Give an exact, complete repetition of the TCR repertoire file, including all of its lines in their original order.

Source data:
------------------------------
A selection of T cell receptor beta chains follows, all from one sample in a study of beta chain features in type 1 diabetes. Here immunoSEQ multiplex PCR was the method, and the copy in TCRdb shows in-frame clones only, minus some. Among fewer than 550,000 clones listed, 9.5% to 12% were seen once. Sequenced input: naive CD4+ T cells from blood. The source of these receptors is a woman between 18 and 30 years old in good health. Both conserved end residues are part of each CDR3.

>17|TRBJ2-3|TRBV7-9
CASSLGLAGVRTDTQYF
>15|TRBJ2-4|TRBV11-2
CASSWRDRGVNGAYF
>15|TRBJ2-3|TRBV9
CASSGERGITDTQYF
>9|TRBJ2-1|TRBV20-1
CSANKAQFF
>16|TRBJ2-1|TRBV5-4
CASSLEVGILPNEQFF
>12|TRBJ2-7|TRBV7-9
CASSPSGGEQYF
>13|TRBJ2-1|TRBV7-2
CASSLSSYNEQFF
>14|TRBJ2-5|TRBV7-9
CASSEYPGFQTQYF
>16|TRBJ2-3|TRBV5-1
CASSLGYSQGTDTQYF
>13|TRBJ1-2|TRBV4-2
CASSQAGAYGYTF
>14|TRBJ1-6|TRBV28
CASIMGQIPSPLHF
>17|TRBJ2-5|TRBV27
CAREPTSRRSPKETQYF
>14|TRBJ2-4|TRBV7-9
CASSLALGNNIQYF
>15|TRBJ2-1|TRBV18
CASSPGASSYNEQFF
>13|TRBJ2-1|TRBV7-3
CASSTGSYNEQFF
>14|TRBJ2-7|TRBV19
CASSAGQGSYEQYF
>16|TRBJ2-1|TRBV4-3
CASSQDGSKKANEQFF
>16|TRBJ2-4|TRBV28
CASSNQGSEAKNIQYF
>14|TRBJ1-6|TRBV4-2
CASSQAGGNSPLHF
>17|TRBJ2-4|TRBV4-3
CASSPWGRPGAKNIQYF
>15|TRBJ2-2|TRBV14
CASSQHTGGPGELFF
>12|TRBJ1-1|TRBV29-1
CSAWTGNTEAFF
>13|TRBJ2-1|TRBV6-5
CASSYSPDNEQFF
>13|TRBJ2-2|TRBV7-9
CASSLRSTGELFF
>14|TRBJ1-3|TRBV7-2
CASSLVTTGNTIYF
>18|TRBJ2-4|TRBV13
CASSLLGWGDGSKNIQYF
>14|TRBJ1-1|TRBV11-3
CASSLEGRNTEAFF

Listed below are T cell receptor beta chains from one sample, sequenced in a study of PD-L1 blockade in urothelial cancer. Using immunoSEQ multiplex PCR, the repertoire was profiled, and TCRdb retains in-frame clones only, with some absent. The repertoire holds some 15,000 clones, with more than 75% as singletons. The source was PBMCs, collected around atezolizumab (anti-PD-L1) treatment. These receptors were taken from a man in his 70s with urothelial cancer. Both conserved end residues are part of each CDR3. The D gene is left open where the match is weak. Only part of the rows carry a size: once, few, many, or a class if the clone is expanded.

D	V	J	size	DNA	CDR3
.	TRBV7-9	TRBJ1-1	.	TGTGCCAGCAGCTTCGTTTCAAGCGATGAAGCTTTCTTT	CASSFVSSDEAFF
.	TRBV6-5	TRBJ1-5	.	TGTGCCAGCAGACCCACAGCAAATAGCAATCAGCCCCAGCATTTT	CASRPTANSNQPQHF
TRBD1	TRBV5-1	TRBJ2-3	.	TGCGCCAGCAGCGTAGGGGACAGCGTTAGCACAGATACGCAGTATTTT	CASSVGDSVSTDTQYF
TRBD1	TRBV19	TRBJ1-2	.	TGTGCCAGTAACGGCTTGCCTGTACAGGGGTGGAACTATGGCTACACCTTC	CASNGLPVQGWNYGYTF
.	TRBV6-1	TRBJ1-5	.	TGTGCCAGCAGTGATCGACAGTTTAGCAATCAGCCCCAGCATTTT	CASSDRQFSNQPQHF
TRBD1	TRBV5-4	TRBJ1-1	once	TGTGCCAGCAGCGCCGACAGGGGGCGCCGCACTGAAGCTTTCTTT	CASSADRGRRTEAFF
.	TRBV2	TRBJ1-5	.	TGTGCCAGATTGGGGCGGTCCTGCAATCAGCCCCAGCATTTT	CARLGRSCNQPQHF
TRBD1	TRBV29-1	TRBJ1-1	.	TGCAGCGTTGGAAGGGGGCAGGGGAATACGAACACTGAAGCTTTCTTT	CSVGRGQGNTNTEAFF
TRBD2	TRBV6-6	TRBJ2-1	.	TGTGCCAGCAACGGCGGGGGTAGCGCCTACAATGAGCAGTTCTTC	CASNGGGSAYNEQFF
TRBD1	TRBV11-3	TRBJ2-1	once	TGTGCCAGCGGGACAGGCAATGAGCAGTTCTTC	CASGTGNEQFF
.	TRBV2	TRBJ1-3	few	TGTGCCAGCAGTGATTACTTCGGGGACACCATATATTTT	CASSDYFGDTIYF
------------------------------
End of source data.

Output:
A selection of T cell receptor beta chains follows, all from one sample in a study of beta chain features in type 1 diabetes. Here immunoSEQ multiplex PCR was the method, and the copy in TCRdb shows in-frame clones only, minus some. Among fewer than 550,000 clones listed, 9.5% to 12% were seen once. Sequenced input: naive CD4+ T cells from blood. The source of these receptors is a woman between 18 and 30 years old in good health. Both conserved end residues are part of each CDR3.

>17|TRBJ2-3|TRBV7-9
CASSLGLAGVRTDTQYF
>15|TRBJ2-4|TRBV11-2
CASSWRDRGVNGAYF
>15|TRBJ2-3|TRBV9
CASSGERGITDTQYF
>9|TRBJ2-1|TRBV20-1
CSANKAQFF
>16|TRBJ2-1|TRBV5-4
CASSLEVGILPNEQFF
>12|TRBJ2-7|TRBV7-9
CASSPSGGEQYF
>13|TRBJ2-1|TRBV7-2
CASSLSSYNEQFF
>14|TRBJ2-5|TRBV7-9
CASSEYPGFQTQYF
>16|TRBJ2-3|TRBV5-1
CASSLGYSQGTDTQYF
>13|TRBJ1-2|TRBV4-2
CASSQAGAYGYTF
>14|TRBJ1-6|TRBV28
CASIMGQIPSPLHF
>17|TRBJ2-5|TRBV27
CAREPTSRRSPKETQYF
>14|TRBJ2-4|TRBV7-9
CASSLALGNNIQYF
>15|TRBJ2-1|TRBV18
CASSPGASSYNEQFF
>13|TRBJ2-1|TRBV7-3
CASSTGSYNEQFF
>14|TRBJ2-7|TRBV19
CASSAGQGSYEQYF
>16|TRBJ2-1|TRBV4-3
CASSQDGSKKANEQFF
>16|TRBJ2-4|TRBV28
CASSNQGSEAKNIQYF
>14|TRBJ1-6|TRBV4-2
CASSQAGGNSPLHF
>17|TRBJ2-4|TRBV4-3
CASSPWGRPGAKNIQYF
>15|TRBJ2-2|TRBV14
CASSQHTGGPGELFF
>12|TRBJ1-1|TRBV29-1
CSAWTGNTEAFF
>13|TRBJ2-1|TRBV6-5
CASSYSPDNEQFF
>13|TRBJ2-2|TRBV7-9
CASSLRSTGELFF
>14|TRBJ1-3|TRBV7-2
CASSLVTTGNTIYF
>18|TRBJ2-4|TRBV13
CASSLLGWGDGSKNIQYF
>14|TRBJ1-1|TRBV11-3
CASSLEGRNTEAFF

Listed below are T cell receptor beta chains from one sample, sequenced in a study of PD-L1 blockade in urothelial cancer. Using immunoSEQ multiplex PCR, the repertoire was profiled, and TCRdb retains in-frame clones only, with some absent. The repertoire holds some 15,000 clones, with more than 75% as singletons. The source was PBMCs, collected around atezolizumab (anti-PD-L1) treatment. These receptors were taken from a man in his 70s with urothelial cancer. Both conserved end residues are part of each CDR3. The D gene is left open where the match is weak. Only part of the rows carry a size: once, few, many, or a class if the clone is expanded.

D	V	J	size	DNA	CDR3
.	TRBV7-9	TRBJ1-1	.	TGTGCCAGCAGCTTCGTTTCAAGCGATGAAGCTTTCTTT	CASSFVSSDEAFF
.	TRBV6-5	TRBJ1-5	.	TGTGCCAGCAGACCCACAGCAAATAGCAATCAGCCCCAGCATTTT	CASRPTANSNQPQHF
TRBD1	TRBV5-1	TRBJ2-3	.	TGCGCCAGCAGCGTAGGGGACAGCGTTAGCACAGATACGCAGTATTTT	CASSVGDSVSTDTQYF
TRBD1	TRBV19	TRBJ1-2	.	TGTGCCAGTAACGGCTTGCCTGTACAGGGGTGGAACTATGGCTACACCTTC	CASNGLPVQGWNYGYTF
.	TRBV6-1	TRBJ1-5	.	TGTGCCAGCAGTGATCGACAGTTTAGCAATCAGCCCCAGCATTTT	CASSDRQFSNQPQHF
TRBD1	TRBV5-4	TRBJ1-1	once	TGTGCCAGCAGCGCCGACAGGGGGCGCCGCACTGAAGCTTTCTTT	CASSADRGRRTEAFF
.	TRBV2	TRBJ1-5	.	TGTGCCAGATTGGGGCGGTCCTGCAATCAGCCCCAGCATTTT	CARLGRSCNQPQHF
TRBD1	TRBV29-1	TRBJ1-1	.	TGCAGCGTTGGAAGGGGGCAGGGGAATACGAACACTGAAGCTTTCTTT	CSVGRGQGNTNTEAFF
TRBD2	TRBV6-6	TRBJ2-1	.	TGTGCCAGCAACGGCGGGGGTAGCGCCTACAATGAGCAGTTCTTC	CASNGGGSAYNEQFF
TRBD1	TRBV11-3	TRBJ2-1	once	TGTGCCAGCGGGACAGGCAATGAGCAGTTCTTC	CASGTGNEQFF
.	TRBV2	TRBJ1-3	few	TGTGCCAGCAGTGATTACTTCGGGGACACCATATATTTT	CASSDYFGDTIYF